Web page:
Monday, 26 September 2011

Lady in the Churchyard

An American woman in her early sixties, in a white trim jacket, stepped up to us outside the church from nowhere. Had she been sitting musing in this 12th century porch?

“Which guide are you reading from?“ she asked with eager interest.
“Arthur Mee’s Kent”, I replied. ”From the series of guide books called “The Kings England”.

She was bursting to share her story as if she had been waiting all day just to meet us. She had come all the way from The States to see for herself the proud extension and dedication that an American ancestor had built in this parish Church, to mark their family going back to the vicar who had pastored there in the England of Queen Elizabeth 1st.  He too, like her, had crossed the Atlantic Ocean to seek his forefather, and had drawn meaning from the lovely Kent town from which his family had fled, to find work in the New World.

This Sunday afternoon, this lady was the gatekeeper of this porch, and extension. This Church door was her ancestral family seat.  History, family and heritage had dramatically come together for her, in this one place.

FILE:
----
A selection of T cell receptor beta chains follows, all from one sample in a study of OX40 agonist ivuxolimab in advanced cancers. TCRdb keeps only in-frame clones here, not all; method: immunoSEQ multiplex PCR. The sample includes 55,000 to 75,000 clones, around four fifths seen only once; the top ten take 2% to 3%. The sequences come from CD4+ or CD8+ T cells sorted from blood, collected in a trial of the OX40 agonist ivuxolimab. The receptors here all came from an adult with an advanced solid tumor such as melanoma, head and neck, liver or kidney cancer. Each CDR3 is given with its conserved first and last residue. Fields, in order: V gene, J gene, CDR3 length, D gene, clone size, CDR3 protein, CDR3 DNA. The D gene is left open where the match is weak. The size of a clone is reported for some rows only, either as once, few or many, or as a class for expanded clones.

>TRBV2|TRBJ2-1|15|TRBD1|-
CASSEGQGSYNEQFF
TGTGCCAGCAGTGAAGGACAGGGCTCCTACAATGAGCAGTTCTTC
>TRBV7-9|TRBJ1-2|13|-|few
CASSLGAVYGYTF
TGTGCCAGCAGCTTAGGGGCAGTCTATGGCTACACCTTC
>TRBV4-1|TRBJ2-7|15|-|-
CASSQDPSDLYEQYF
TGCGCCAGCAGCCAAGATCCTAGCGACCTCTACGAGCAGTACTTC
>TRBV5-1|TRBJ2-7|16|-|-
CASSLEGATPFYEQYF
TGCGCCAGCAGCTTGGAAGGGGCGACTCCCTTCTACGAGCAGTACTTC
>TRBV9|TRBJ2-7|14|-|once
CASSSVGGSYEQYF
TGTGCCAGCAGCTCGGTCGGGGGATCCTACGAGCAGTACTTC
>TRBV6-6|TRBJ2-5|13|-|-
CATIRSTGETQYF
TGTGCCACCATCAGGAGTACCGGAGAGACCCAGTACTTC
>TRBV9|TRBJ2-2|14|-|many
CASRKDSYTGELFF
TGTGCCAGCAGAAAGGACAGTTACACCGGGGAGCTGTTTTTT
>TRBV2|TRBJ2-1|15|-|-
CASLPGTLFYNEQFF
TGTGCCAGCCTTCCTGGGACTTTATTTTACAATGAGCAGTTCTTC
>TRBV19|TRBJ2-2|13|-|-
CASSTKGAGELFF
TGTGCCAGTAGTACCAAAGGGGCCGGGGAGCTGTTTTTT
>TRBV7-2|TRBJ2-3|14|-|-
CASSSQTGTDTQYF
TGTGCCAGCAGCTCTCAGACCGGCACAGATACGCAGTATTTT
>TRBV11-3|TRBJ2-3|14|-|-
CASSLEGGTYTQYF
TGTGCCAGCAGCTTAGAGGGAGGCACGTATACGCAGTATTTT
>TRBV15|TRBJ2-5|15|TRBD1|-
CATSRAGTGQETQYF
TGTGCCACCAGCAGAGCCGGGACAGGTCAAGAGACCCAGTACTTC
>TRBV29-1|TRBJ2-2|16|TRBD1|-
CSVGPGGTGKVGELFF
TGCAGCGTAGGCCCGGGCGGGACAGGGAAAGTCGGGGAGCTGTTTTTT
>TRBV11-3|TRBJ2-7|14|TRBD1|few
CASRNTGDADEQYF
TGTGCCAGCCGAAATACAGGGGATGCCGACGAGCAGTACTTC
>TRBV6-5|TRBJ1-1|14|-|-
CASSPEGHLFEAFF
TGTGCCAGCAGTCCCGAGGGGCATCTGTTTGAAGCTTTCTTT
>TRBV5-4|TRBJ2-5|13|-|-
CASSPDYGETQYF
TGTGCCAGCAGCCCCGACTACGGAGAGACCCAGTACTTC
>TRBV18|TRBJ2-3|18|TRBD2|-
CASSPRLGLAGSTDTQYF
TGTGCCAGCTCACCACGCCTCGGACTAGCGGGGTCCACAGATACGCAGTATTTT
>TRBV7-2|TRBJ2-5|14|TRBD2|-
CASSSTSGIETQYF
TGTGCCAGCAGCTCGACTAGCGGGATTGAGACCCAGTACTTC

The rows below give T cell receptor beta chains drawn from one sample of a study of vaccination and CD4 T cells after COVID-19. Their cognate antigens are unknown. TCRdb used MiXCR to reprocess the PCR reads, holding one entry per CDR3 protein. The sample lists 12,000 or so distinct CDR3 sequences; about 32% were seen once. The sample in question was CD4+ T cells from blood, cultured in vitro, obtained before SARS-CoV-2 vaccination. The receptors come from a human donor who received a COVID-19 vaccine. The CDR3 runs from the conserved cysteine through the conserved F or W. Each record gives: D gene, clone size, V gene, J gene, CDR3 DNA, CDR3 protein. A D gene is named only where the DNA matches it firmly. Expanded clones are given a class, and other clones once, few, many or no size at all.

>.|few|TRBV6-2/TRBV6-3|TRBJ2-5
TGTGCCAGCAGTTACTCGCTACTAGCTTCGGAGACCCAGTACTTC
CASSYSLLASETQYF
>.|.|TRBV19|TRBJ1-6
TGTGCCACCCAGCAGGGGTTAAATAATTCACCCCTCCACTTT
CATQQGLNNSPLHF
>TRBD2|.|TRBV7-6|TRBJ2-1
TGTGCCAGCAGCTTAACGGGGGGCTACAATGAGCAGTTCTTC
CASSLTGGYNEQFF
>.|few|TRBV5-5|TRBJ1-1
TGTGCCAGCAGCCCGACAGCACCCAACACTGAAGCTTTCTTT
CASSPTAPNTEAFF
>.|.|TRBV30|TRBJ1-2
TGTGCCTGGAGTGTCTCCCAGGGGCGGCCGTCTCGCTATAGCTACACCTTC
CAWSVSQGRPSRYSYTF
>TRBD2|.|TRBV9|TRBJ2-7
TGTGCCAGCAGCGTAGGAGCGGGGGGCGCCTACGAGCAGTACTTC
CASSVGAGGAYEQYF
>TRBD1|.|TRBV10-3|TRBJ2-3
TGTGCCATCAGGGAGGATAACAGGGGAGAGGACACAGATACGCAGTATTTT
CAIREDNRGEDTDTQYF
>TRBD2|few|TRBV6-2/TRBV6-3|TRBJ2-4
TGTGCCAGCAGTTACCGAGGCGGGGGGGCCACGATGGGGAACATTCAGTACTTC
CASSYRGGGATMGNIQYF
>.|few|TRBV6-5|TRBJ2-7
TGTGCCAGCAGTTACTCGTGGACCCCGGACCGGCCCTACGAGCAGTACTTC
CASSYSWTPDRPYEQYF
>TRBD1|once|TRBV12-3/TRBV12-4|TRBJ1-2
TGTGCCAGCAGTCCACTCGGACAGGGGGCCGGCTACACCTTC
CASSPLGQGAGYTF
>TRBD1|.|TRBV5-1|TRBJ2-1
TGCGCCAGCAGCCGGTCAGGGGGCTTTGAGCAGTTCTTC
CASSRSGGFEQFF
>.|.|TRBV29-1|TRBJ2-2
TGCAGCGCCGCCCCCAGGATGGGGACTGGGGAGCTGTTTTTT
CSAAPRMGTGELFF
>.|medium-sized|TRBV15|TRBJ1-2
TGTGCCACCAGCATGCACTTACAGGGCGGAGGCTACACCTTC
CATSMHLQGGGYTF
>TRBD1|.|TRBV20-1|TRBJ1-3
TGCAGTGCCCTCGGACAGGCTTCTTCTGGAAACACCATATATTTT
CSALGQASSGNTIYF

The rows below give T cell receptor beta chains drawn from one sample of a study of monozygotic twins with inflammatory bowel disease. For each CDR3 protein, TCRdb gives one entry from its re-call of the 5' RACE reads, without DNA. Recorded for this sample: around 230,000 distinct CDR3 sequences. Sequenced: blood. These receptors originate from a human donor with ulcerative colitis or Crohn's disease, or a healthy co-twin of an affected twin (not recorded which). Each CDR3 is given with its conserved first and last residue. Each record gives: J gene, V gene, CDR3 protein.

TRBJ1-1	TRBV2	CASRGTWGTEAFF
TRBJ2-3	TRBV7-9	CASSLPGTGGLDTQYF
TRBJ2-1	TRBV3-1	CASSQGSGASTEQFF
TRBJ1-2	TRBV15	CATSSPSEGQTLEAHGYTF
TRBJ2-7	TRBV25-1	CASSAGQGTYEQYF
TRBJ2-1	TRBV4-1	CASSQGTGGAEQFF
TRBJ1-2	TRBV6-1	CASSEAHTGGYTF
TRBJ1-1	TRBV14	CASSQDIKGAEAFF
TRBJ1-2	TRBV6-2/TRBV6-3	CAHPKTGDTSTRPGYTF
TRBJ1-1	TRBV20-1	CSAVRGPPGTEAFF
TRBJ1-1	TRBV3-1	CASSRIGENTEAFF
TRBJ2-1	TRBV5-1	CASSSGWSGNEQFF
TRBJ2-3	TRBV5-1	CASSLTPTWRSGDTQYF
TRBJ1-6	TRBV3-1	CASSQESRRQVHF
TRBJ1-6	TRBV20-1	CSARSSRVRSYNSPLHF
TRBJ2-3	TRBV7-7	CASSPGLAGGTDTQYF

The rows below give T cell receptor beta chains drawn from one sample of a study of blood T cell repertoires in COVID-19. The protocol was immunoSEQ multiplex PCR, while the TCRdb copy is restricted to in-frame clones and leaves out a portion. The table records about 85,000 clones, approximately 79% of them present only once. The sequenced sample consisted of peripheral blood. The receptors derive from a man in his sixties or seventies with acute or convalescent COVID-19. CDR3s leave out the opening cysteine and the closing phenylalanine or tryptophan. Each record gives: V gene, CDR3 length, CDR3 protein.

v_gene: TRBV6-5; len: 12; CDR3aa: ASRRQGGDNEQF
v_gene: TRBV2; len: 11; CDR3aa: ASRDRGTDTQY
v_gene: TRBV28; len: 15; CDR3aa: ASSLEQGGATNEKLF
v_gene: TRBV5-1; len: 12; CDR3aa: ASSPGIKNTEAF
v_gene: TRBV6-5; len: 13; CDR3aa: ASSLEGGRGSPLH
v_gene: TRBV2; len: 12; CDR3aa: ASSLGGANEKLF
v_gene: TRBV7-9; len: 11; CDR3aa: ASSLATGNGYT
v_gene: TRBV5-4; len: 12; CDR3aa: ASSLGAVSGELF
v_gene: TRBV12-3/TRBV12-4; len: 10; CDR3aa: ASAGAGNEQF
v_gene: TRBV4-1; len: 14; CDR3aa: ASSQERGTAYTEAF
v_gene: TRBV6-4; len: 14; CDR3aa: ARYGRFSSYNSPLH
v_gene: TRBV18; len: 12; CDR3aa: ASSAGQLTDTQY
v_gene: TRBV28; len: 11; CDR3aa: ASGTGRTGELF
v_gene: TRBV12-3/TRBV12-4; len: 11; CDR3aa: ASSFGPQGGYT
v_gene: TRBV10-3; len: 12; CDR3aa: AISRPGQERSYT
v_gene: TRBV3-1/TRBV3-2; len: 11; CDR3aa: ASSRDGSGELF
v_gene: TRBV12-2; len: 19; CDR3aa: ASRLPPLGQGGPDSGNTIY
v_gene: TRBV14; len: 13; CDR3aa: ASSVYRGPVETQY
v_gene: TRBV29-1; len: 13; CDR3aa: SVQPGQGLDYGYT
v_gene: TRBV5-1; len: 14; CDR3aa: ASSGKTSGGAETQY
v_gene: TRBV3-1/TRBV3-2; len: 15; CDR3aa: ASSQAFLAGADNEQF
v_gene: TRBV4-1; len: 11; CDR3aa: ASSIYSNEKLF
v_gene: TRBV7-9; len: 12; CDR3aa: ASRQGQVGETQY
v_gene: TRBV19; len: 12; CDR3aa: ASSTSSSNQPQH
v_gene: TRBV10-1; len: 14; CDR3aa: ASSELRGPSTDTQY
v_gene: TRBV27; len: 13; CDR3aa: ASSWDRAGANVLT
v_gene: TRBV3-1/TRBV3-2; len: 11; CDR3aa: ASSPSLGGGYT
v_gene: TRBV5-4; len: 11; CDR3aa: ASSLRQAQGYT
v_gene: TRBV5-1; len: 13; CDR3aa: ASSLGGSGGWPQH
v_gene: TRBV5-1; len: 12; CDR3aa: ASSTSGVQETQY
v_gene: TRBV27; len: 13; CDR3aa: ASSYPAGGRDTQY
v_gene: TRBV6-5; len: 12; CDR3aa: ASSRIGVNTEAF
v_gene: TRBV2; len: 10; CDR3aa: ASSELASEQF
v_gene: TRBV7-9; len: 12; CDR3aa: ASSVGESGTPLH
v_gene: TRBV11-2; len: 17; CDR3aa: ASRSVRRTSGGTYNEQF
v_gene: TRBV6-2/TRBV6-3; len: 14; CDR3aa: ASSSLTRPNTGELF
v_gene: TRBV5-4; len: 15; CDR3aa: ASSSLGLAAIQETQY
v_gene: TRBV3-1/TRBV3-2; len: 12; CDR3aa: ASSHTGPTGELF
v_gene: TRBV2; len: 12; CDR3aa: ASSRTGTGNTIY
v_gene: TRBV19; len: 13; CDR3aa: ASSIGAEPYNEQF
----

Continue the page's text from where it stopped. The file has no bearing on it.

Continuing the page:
Yet her mind was also on America.  She told us that her family had left Kent to flee unemployment, to start a new life in America.  Now she too was unemployed, as are millions of her countryfolk. 

The recession, she said, had changed or shaken a sense of America.  She told us that many now wondered if the Amish had been "right all along" in their self sufficiency, their rural way of life, their mutual independent medical support and in acquiring extensive lands.  Then her thoughts turned towards her apparently more secure ancestors, in the Old World. Here too, we told her, is "serious unemployment".

She shared part of this rivetting story in a strong voice, in the ancient Church. She would not hush for passers-by. She had come thousands of miles to share it. She would speak it. 

We were glad she did.   It was a part of England’s history too and better than the entry for this town, by Arthur Mee.

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